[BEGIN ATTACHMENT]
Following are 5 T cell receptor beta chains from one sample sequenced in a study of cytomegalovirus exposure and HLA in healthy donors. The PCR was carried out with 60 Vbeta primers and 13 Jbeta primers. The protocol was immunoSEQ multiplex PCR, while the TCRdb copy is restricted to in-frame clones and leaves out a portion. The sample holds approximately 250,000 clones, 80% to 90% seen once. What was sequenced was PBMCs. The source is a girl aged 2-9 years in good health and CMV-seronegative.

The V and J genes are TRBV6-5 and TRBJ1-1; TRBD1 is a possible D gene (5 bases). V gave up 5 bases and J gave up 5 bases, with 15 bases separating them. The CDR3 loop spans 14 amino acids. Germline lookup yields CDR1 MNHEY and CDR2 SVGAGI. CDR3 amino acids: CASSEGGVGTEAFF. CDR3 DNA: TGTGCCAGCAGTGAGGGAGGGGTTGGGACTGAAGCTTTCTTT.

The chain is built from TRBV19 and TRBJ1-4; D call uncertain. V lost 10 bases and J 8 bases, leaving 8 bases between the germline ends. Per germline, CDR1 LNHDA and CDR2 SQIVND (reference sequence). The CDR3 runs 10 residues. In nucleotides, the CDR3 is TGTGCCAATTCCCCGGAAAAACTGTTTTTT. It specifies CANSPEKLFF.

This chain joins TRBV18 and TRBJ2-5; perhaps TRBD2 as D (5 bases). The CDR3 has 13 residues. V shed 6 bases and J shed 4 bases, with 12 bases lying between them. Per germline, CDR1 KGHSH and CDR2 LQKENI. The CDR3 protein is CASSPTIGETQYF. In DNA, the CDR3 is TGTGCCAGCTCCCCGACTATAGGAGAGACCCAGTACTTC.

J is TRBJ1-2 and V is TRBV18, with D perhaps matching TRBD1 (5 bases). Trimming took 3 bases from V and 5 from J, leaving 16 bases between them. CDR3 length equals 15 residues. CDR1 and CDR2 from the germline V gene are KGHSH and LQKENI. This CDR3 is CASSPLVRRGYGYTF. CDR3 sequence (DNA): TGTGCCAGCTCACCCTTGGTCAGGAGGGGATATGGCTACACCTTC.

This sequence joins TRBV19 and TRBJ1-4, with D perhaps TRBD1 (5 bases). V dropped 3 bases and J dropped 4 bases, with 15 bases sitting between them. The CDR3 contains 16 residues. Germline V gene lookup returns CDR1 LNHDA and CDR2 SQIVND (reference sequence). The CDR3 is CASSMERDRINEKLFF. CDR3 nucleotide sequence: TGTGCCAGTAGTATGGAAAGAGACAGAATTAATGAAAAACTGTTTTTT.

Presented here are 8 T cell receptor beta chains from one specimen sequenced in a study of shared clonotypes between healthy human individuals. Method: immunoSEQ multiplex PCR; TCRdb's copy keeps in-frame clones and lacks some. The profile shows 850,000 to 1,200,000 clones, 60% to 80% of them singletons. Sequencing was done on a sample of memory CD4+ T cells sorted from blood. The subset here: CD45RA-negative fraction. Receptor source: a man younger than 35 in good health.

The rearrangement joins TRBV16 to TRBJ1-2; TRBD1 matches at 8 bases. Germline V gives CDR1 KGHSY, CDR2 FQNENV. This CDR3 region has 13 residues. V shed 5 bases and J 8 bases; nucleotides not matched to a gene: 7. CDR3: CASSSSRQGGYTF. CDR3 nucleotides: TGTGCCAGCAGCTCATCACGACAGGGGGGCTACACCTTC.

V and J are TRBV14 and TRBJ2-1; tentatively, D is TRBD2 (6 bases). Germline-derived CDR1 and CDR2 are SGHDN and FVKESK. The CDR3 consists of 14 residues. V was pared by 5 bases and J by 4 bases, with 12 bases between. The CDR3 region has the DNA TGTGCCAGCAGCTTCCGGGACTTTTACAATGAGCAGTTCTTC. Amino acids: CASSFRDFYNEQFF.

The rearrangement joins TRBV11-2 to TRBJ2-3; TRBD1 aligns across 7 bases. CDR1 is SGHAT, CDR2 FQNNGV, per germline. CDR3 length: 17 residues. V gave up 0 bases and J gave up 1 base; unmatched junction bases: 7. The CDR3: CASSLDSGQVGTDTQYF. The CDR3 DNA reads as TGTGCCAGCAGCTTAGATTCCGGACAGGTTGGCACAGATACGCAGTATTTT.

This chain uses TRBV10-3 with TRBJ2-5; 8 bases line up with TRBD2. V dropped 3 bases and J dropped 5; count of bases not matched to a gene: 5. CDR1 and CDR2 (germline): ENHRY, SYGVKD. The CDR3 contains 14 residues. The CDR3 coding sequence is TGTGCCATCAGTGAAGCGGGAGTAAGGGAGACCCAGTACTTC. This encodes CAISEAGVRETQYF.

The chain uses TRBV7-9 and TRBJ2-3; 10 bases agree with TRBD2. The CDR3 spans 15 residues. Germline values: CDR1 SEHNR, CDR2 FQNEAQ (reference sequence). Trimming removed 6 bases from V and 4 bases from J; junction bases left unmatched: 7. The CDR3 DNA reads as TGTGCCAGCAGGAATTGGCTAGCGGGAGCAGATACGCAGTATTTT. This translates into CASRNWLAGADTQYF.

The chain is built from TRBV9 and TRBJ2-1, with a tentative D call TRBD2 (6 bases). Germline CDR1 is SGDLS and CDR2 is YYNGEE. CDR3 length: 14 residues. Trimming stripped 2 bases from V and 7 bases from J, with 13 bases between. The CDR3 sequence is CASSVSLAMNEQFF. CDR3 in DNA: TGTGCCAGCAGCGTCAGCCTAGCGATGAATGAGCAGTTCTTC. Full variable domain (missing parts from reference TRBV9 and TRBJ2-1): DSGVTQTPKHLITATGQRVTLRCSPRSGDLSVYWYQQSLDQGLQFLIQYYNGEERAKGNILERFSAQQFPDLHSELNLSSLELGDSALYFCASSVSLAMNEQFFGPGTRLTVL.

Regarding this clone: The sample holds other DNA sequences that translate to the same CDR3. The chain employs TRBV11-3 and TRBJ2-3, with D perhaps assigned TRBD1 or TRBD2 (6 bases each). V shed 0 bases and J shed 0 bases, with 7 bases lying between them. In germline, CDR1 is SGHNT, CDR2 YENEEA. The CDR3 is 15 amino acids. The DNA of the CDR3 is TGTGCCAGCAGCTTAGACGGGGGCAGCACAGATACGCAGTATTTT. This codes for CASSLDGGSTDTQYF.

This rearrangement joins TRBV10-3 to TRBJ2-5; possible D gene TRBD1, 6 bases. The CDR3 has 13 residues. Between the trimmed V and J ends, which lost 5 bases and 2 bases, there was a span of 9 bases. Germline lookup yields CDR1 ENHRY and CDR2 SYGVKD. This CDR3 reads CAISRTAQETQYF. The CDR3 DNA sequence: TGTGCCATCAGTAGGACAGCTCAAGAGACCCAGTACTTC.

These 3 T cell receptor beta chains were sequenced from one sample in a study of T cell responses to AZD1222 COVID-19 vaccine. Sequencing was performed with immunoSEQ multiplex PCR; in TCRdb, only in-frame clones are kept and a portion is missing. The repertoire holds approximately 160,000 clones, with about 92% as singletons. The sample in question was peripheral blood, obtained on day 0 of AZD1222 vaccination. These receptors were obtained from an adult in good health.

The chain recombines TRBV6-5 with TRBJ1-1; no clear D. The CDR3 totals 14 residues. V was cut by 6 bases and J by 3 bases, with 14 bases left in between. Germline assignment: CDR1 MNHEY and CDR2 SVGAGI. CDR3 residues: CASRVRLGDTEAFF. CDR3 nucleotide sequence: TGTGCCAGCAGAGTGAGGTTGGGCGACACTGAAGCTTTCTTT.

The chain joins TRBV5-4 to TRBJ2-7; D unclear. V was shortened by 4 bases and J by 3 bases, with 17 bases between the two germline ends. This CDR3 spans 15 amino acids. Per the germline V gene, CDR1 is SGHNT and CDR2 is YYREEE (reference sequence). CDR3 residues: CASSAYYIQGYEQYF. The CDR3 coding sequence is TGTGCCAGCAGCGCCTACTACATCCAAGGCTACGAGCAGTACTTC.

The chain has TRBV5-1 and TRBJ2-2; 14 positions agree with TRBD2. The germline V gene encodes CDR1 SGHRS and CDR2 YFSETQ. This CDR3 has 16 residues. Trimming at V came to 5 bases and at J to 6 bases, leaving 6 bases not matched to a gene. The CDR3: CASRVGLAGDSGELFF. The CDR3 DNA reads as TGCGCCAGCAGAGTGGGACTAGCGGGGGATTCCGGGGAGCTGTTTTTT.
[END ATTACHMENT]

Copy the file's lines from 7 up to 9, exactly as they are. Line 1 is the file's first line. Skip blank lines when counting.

Presented here are 8 T cell receptor beta chains from one specimen sequenced in a study of shared clonotypes between healthy human individuals. Method: immunoSEQ multiplex PCR; TCRdb's copy keeps in-frame clones and lacks some. The profile shows 850,000 to 1,200,000 clones, 60% to 80% of them singletons. Sequencing was done on a sample of memory CD4+ T cells sorted from blood. The subset here: CD45RA-negative fraction. Receptor source: a man younger than 35 in good health.

The rearrangement joins TRBV16 to TRBJ1-2; TRBD1 matches at 8 bases. Germline V gives CDR1 KGHSY, CDR2 FQNENV. This CDR3 region has 13 residues. V shed 5 bases and J 8 bases; nucleotides not matched to a gene: 7. CDR3: CASSSSRQGGYTF. CDR3 nucleotides: TGTGCCAGCAGCTCATCACGACAGGGGGGCTACACCTTC.

V and J are TRBV14 and TRBJ2-1; tentatively, D is TRBD2 (6 bases). Germline-derived CDR1 and CDR2 are SGHDN and FVKESK. The CDR3 consists of 14 residues. V was pared by 5 bases and J by 4 bases, with 12 bases between. The CDR3 region has the DNA TGTGCCAGCAGCTTCCGGGACTTTTACAATGAGCAGTTCTTC. Amino acids: CASSFRDFYNEQFF.